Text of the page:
Representations in online privacy policies that certain data is anonymous or “not information that personally identifies you” can have significant consequences. They may indicate that the firm considers the data to be outside the scope of data protection regulation, and/or give consumers the impression that this is data which cannot have an impact on the individual; for example, that it will not add to the individual consumer’s profile. However, there are a growing range of data practices and services offered by adtech and data analytics providers that do affect individuals’ privacy while claiming not to use personal information, including persistent unique identifiers, data matching using hashed emails and other “identity resolution” services – practices which are not within most consumers’ knowledge or understanding. Obfuscation about such activities may not only mislead consumers, but hinder competition on privacy quality by firms that seek to compete on the basis of genuinely privacy-enhancing features. This article argues that claims of anonymization and pseudonymization require tighter regulation under data protection law and should also be rigorously scrutinized under consumer protection law for potential misleading conduct.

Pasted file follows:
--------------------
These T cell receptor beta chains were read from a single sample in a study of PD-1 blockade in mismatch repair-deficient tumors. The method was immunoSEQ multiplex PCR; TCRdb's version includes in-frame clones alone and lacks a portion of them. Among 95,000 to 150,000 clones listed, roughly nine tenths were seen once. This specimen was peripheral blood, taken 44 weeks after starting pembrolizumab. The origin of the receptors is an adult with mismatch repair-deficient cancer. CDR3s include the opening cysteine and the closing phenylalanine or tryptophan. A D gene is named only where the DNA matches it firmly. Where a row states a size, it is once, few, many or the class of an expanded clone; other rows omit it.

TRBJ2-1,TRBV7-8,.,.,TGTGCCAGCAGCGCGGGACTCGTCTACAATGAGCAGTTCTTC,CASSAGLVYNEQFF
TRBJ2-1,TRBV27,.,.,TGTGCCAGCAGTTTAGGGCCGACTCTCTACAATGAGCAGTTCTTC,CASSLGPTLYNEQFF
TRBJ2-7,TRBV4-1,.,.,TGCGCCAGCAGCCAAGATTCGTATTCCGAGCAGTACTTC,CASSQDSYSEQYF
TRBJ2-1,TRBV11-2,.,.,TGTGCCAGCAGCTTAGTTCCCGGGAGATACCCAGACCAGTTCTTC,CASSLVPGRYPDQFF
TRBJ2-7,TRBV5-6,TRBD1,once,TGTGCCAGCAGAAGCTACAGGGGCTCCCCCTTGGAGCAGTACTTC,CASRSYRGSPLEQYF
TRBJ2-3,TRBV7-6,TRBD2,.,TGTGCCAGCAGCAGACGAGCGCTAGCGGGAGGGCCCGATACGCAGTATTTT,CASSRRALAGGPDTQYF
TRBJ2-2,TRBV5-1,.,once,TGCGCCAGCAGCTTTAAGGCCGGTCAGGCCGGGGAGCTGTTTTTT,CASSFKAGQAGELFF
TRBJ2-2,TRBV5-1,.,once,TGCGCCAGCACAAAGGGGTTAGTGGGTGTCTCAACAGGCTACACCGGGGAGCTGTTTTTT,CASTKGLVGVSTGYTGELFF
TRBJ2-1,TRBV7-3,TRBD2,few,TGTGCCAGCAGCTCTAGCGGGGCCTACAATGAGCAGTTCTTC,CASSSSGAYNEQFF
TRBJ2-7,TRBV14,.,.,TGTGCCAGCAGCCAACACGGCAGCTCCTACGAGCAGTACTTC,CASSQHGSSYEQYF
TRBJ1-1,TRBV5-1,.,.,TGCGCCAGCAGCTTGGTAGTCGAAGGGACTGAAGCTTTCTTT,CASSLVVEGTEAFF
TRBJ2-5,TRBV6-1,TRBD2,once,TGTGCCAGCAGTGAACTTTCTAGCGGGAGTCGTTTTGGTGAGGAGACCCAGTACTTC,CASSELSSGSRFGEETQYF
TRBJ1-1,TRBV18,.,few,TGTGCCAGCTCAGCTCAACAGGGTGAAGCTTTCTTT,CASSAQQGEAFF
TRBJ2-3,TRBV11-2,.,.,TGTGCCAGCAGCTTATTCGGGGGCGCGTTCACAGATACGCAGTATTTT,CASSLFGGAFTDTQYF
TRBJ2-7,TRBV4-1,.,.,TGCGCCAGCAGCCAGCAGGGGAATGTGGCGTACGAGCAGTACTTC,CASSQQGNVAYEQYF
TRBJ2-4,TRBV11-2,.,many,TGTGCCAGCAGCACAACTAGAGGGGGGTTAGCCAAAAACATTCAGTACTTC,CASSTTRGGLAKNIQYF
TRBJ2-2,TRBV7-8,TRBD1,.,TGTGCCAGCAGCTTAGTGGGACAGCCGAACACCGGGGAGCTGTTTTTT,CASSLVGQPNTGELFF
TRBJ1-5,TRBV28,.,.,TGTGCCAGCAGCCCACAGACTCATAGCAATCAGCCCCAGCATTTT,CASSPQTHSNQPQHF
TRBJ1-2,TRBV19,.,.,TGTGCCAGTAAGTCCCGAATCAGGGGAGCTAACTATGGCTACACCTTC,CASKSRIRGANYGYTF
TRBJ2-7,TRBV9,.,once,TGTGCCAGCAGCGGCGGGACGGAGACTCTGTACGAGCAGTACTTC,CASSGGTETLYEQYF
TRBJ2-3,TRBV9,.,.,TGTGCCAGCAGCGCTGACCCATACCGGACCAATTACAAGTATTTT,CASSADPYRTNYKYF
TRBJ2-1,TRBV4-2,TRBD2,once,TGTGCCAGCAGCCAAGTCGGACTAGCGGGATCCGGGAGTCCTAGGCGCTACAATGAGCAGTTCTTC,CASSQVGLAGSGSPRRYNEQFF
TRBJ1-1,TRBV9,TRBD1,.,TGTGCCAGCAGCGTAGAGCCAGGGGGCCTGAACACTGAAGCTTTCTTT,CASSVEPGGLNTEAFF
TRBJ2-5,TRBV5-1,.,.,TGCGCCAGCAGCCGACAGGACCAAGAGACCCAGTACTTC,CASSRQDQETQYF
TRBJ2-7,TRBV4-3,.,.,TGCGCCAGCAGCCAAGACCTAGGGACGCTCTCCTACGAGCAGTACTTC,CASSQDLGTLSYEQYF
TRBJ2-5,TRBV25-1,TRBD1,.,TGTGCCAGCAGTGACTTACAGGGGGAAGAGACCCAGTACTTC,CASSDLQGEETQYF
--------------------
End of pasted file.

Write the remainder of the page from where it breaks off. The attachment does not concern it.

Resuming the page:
By Dr Katharine Kemp[1]

 

I. INTRODUCTION

Representations in online privacy policies that certain data is anonymous or “not information that personally identifies you” can have significant consequences. The

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